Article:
6.  Stay focused on the topic instead of creating an everything-and-the-kitchen-sink argument.

This type of argument is when we bring in all the problems we have every had with the other person. This is a favorite tactic to make ourselves look more wronged and better than the other person. (You may not think you are doing this but notice how you feel when you are listing everything the other person has done wrong.) We cannot solve everything and the kitchen sink in one conversation. We can make progress on a single issue.

7.  In the beginning, at the end, and (if you can) during the conversation, tell the person what you appreciate about them.

As I was talking with my friend, I was telling her what I have appreciated about her throughout our friendship. As I was telling her, I felt my heart open, and she also felt my love for her. You can bet both of us became less tense and more gentle because of that.

These tips work for me. Try them and see if your next fight becomes a discussion that clears the air and draws you closer. It is possible to leave the conversation feeling more intimate rather than angrier and more distant.

That’s what you really want when you start the conversation, right?

Take care,

Tell Your Partner You Want More Space—Without Killing the Relationship

Tell Your Partner You Want More Space—Without Killing the Relationship

Image by Happa, via Wikimedia Commons

Personal space allows us to remain connected to ourselves rather than getting lost in the other person’s life and beliefs. So many people “lose themselves” when they are in a partnership. I work with many couples who grapple with this issue. It is easiest if both people desire about the same amount of space. But that isn’t always the case.

I have two great tools I give my clients when they are having a difficult conversation. The “Sandwich Method” and “I statements.”

The Sandwich method of communication is: compliment them, say what the issue is, and complement them. Actually, I think it is helpful to include more compliments to offset the sting.

The second tool I counsel my clients to use in any situation is I-statements. As soon as we hear the word “you” our defenses go up. Our needing space is about taking care of our need, not changing the other person’s need.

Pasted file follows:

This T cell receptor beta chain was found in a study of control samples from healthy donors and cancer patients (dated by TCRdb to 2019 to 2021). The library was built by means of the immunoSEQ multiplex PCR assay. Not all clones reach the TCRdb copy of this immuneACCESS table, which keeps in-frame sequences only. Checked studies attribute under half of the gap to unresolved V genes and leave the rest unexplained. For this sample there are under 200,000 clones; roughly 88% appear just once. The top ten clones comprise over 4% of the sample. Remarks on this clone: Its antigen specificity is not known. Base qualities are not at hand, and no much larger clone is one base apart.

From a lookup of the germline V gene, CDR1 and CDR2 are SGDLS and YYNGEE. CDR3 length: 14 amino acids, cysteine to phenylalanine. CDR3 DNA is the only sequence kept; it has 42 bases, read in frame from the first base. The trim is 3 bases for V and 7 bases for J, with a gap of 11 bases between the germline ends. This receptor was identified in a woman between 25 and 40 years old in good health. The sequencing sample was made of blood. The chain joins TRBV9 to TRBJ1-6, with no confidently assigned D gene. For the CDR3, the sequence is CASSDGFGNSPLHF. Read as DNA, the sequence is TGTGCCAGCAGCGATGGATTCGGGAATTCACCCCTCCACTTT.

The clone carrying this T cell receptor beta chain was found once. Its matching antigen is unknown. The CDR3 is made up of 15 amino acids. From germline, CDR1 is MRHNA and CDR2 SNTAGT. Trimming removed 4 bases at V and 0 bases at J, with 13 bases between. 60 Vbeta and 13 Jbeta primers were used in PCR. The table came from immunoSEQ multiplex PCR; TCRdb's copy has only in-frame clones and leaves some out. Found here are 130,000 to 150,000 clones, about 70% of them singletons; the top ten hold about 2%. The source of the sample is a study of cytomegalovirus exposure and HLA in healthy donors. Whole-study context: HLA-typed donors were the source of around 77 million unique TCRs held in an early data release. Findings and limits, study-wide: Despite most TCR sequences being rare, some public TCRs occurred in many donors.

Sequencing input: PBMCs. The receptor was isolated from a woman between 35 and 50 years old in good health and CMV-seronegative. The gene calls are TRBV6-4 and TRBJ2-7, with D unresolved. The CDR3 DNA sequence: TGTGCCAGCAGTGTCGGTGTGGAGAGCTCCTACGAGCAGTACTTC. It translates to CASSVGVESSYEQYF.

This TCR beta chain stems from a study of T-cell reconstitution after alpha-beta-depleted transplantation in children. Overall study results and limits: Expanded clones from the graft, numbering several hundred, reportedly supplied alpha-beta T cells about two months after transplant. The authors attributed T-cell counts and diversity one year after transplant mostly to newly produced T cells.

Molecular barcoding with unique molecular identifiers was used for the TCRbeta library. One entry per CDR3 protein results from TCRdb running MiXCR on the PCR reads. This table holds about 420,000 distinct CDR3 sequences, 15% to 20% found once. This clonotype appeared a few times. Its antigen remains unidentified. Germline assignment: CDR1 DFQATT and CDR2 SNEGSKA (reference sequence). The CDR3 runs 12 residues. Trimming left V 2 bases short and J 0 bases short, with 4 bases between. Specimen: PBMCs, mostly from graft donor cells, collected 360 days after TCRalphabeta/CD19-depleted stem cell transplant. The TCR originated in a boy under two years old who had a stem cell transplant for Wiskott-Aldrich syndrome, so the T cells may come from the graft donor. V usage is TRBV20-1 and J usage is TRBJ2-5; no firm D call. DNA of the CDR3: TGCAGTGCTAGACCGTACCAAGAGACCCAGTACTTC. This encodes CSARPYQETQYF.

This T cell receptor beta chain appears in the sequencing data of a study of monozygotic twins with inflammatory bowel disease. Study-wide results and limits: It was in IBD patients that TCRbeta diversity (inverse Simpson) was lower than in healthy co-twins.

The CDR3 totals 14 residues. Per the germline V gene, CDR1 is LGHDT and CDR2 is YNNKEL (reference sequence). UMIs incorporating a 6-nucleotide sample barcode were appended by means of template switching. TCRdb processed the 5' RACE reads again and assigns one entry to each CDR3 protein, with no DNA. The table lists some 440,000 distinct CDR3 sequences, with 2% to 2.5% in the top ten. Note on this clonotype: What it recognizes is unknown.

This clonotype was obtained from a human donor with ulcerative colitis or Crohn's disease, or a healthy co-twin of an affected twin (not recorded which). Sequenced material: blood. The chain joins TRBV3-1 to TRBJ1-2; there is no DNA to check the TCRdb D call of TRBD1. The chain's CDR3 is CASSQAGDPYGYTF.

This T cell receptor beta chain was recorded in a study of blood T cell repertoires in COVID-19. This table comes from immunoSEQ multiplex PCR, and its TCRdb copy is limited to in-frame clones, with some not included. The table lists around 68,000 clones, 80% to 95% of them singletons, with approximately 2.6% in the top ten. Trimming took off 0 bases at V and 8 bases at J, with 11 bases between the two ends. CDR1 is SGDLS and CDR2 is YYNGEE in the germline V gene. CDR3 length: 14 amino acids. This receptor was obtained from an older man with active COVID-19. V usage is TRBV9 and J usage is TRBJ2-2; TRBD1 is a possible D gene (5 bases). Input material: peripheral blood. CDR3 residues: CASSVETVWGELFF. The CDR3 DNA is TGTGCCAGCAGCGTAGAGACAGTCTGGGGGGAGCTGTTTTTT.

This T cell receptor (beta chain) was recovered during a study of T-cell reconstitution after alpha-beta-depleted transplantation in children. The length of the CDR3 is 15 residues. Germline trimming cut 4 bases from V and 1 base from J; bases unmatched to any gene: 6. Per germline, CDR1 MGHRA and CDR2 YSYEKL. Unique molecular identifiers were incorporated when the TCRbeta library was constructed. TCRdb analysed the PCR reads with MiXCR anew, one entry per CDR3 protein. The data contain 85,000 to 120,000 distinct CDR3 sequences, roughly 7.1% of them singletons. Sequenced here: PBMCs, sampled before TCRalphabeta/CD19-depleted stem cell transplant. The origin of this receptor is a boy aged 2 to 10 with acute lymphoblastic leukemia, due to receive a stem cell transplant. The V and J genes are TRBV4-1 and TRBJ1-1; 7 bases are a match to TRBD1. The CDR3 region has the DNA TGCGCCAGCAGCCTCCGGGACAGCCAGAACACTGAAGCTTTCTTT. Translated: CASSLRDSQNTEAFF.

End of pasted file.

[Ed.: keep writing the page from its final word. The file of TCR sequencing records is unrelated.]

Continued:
Here is an example using these two tools.

“Sam, I love you and I love our relationship. I am a better partner when I have enough time to do what nourishes me. I’m noticing I haven’t been giving myself enough of that time, so I am going to take more time for me.   I want this relationship to be as strong as it can be, and I know this will help. I love being with you and I want that to continue!”

You have told your partner he or she is important to you, while being clear about what is valuable to you.   You are taking responsibility for what you want, not putting it on your partner to fix it for you.

There is no right answer to how much space is best. It depends on the individuals in the partnership. Some people want a lot of time to do what feeds them, some don’t need as much. The important thing is to find a “fit” with another person.

The underlying issue isn’t so much how much space we need, but how can we be our healthiest in relationship, which in turn creates a healthy partnership. When we take time to do what nourishes us, we have more to give our partner.

Who doesn’t want that?

If you are looking for a Seattle therapist to help you connect with yourself and your partner, give me a call